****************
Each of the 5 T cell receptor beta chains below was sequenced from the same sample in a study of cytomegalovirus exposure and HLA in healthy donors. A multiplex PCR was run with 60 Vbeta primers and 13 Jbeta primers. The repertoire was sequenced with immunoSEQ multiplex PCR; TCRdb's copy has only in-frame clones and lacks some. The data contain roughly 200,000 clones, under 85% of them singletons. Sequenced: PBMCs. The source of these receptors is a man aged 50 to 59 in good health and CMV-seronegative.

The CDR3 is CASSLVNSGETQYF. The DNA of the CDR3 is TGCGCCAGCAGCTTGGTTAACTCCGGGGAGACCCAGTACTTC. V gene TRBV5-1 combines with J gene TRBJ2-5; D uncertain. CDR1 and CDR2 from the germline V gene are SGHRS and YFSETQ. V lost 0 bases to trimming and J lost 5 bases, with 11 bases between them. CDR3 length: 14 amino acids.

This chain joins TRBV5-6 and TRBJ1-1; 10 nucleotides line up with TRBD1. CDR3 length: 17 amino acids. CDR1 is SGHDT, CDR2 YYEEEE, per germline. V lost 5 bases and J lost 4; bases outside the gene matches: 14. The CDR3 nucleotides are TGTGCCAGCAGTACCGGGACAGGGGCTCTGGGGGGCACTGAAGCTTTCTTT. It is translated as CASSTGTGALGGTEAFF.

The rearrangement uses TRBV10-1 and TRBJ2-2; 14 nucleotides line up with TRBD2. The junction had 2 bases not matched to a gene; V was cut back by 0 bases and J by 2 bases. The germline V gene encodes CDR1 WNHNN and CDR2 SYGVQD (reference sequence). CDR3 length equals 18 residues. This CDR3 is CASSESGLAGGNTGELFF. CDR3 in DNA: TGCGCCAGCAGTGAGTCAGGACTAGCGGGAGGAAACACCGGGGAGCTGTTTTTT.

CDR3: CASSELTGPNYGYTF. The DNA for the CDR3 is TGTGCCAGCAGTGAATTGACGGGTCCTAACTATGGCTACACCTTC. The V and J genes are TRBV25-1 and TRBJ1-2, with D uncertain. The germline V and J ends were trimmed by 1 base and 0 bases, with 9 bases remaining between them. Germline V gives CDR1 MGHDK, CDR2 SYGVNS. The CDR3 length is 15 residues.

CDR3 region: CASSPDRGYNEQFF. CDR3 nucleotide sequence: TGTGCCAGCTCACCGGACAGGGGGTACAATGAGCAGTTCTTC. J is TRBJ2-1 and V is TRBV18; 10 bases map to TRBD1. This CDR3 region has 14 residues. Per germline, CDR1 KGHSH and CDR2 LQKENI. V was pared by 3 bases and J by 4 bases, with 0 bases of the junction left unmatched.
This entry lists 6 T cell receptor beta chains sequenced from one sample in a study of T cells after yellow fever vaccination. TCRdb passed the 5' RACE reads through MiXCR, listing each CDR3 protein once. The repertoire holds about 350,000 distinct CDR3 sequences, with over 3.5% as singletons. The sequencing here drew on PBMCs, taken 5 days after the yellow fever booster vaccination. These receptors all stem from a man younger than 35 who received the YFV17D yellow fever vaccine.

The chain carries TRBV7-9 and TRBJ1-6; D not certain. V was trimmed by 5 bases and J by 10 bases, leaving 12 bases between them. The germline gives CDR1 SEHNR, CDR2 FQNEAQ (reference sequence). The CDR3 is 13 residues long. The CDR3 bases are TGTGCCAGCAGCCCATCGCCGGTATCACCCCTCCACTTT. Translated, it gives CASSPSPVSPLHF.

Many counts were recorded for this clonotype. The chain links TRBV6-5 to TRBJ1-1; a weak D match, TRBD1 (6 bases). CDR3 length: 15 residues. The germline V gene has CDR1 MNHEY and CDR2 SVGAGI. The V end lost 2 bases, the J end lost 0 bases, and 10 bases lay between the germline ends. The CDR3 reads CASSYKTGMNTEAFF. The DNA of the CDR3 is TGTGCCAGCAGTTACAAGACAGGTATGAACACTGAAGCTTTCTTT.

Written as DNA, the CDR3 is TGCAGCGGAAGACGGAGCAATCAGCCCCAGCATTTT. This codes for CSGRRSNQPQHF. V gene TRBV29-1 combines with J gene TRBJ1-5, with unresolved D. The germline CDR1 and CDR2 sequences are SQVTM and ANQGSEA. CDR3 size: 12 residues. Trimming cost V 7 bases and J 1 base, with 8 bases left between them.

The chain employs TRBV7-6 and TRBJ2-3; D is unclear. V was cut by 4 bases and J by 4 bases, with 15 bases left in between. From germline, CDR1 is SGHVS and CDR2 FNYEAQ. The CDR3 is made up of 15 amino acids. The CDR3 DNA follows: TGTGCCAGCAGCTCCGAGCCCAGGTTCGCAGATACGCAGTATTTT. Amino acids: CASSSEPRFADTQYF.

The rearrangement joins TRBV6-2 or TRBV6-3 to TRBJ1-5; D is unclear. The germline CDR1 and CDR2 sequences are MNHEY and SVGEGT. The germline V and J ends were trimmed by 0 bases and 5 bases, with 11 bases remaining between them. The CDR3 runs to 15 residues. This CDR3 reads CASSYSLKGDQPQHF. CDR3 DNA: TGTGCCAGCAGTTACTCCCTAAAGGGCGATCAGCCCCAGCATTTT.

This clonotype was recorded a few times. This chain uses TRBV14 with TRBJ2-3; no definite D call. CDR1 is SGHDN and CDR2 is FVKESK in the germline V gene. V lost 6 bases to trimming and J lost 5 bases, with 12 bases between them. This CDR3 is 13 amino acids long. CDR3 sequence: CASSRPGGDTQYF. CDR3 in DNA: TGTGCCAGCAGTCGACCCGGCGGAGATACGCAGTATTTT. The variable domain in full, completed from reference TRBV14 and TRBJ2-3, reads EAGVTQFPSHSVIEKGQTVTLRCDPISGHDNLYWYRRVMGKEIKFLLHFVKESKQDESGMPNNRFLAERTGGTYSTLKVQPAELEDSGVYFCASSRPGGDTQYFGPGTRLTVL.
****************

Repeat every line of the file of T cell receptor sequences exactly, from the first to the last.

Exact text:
Each of the 5 T cell receptor beta chains below was sequenced from the same sample in a study of cytomegalovirus exposure and HLA in healthy donors. A multiplex PCR was run with 60 Vbeta primers and 13 Jbeta primers. The repertoire was sequenced with immunoSEQ multiplex PCR; TCRdb's copy has only in-frame clones and lacks some. The data contain roughly 200,000 clones, under 85% of them singletons. Sequenced: PBMCs. The source of these receptors is a man aged 50 to 59 in good health and CMV-seronegative.

The CDR3 is CASSLVNSGETQYF. The DNA of the CDR3 is TGCGCCAGCAGCTTGGTTAACTCCGGGGAGACCCAGTACTTC. V gene TRBV5-1 combines with J gene TRBJ2-5; D uncertain. CDR1 and CDR2 from the germline V gene are SGHRS and YFSETQ. V lost 0 bases to trimming and J lost 5 bases, with 11 bases between them. CDR3 length: 14 amino acids.

This chain joins TRBV5-6 and TRBJ1-1; 10 nucleotides line up with TRBD1. CDR3 length: 17 amino acids. CDR1 is SGHDT, CDR2 YYEEEE, per germline. V lost 5 bases and J lost 4; bases outside the gene matches: 14. The CDR3 nucleotides are TGTGCCAGCAGTACCGGGACAGGGGCTCTGGGGGGCACTGAAGCTTTCTTT. It is translated as CASSTGTGALGGTEAFF.

The rearrangement uses TRBV10-1 and TRBJ2-2; 14 nucleotides line up with TRBD2. The junction had 2 bases not matched to a gene; V was cut back by 0 bases and J by 2 bases. The germline V gene encodes CDR1 WNHNN and CDR2 SYGVQD (reference sequence). CDR3 length equals 18 residues. This CDR3 is CASSESGLAGGNTGELFF. CDR3 in DNA: TGCGCCAGCAGTGAGTCAGGACTAGCGGGAGGAAACACCGGGGAGCTGTTTTTT.

CDR3: CASSELTGPNYGYTF. The DNA for the CDR3 is TGTGCCAGCAGTGAATTGACGGGTCCTAACTATGGCTACACCTTC. The V and J genes are TRBV25-1 and TRBJ1-2, with D uncertain. The germline V and J ends were trimmed by 1 base and 0 bases, with 9 bases remaining between them. Germline V gives CDR1 MGHDK, CDR2 SYGVNS. The CDR3 length is 15 residues.

CDR3 region: CASSPDRGYNEQFF. CDR3 nucleotide sequence: TGTGCCAGCTCACCGGACAGGGGGTACAATGAGCAGTTCTTC. J is TRBJ2-1 and V is TRBV18; 10 bases map to TRBD1. This CDR3 region has 14 residues. Per germline, CDR1 KGHSH and CDR2 LQKENI. V was pared by 3 bases and J by 4 bases, with 0 bases of the junction left unmatched.
This entry lists 6 T cell receptor beta chains sequenced from one sample in a study of T cells after yellow fever vaccination. TCRdb passed the 5' RACE reads through MiXCR, listing each CDR3 protein once. The repertoire holds about 350,000 distinct CDR3 sequences, with over 3.5% as singletons. The sequencing here drew on PBMCs, taken 5 days after the yellow fever booster vaccination. These receptors all stem from a man younger than 35 who received the YFV17D yellow fever vaccine.

The chain carries TRBV7-9 and TRBJ1-6; D not certain. V was trimmed by 5 bases and J by 10 bases, leaving 12 bases between them. The germline gives CDR1 SEHNR, CDR2 FQNEAQ (reference sequence). The CDR3 is 13 residues long. The CDR3 bases are TGTGCCAGCAGCCCATCGCCGGTATCACCCCTCCACTTT. Translated, it gives CASSPSPVSPLHF.

Many counts were recorded for this clonotype. The chain links TRBV6-5 to TRBJ1-1; a weak D match, TRBD1 (6 bases). CDR3 length: 15 residues. The germline V gene has CDR1 MNHEY and CDR2 SVGAGI. The V end lost 2 bases, the J end lost 0 bases, and 10 bases lay between the germline ends. The CDR3 reads CASSYKTGMNTEAFF. The DNA of the CDR3 is TGTGCCAGCAGTTACAAGACAGGTATGAACACTGAAGCTTTCTTT.

Written as DNA, the CDR3 is TGCAGCGGAAGACGGAGCAATCAGCCCCAGCATTTT. This codes for CSGRRSNQPQHF. V gene TRBV29-1 combines with J gene TRBJ1-5, with unresolved D. The germline CDR1 and CDR2 sequences are SQVTM and ANQGSEA. CDR3 size: 12 residues. Trimming cost V 7 bases and J 1 base, with 8 bases left between them.

The chain employs TRBV7-6 and TRBJ2-3; D is unclear. V was cut by 4 bases and J by 4 bases, with 15 bases left in between. From germline, CDR1 is SGHVS and CDR2 FNYEAQ. The CDR3 is made up of 15 amino acids. The CDR3 DNA follows: TGTGCCAGCAGCTCCGAGCCCAGGTTCGCAGATACGCAGTATTTT. Amino acids: CASSSEPRFADTQYF.

The rearrangement joins TRBV6-2 or TRBV6-3 to TRBJ1-5; D is unclear. The germline CDR1 and CDR2 sequences are MNHEY and SVGEGT. The germline V and J ends were trimmed by 0 bases and 5 bases, with 11 bases remaining between them. The CDR3 runs to 15 residues. This CDR3 reads CASSYSLKGDQPQHF. CDR3 DNA: TGTGCCAGCAGTTACTCCCTAAAGGGCGATCAGCCCCAGCATTTT.

This clonotype was recorded a few times. This chain uses TRBV14 with TRBJ2-3; no definite D call. CDR1 is SGHDN and CDR2 is FVKESK in the germline V gene. V lost 6 bases to trimming and J lost 5 bases, with 12 bases between them. This CDR3 is 13 amino acids long. CDR3 sequence: CASSRPGGDTQYF. CDR3 in DNA: TGTGCCAGCAGTCGACCCGGCGGAGATACGCAGTATTTT. The variable domain in full, completed from reference TRBV14 and TRBJ2-3, reads EAGVTQFPSHSVIEKGQTVTLRCDPISGHDNLYWYRRVMGKEIKFLLHFVKESKQDESGMPNNRFLAERTGGTYSTLKVQPAELEDSGVYFCASSRPGGDTQYFGPGTRLTVL.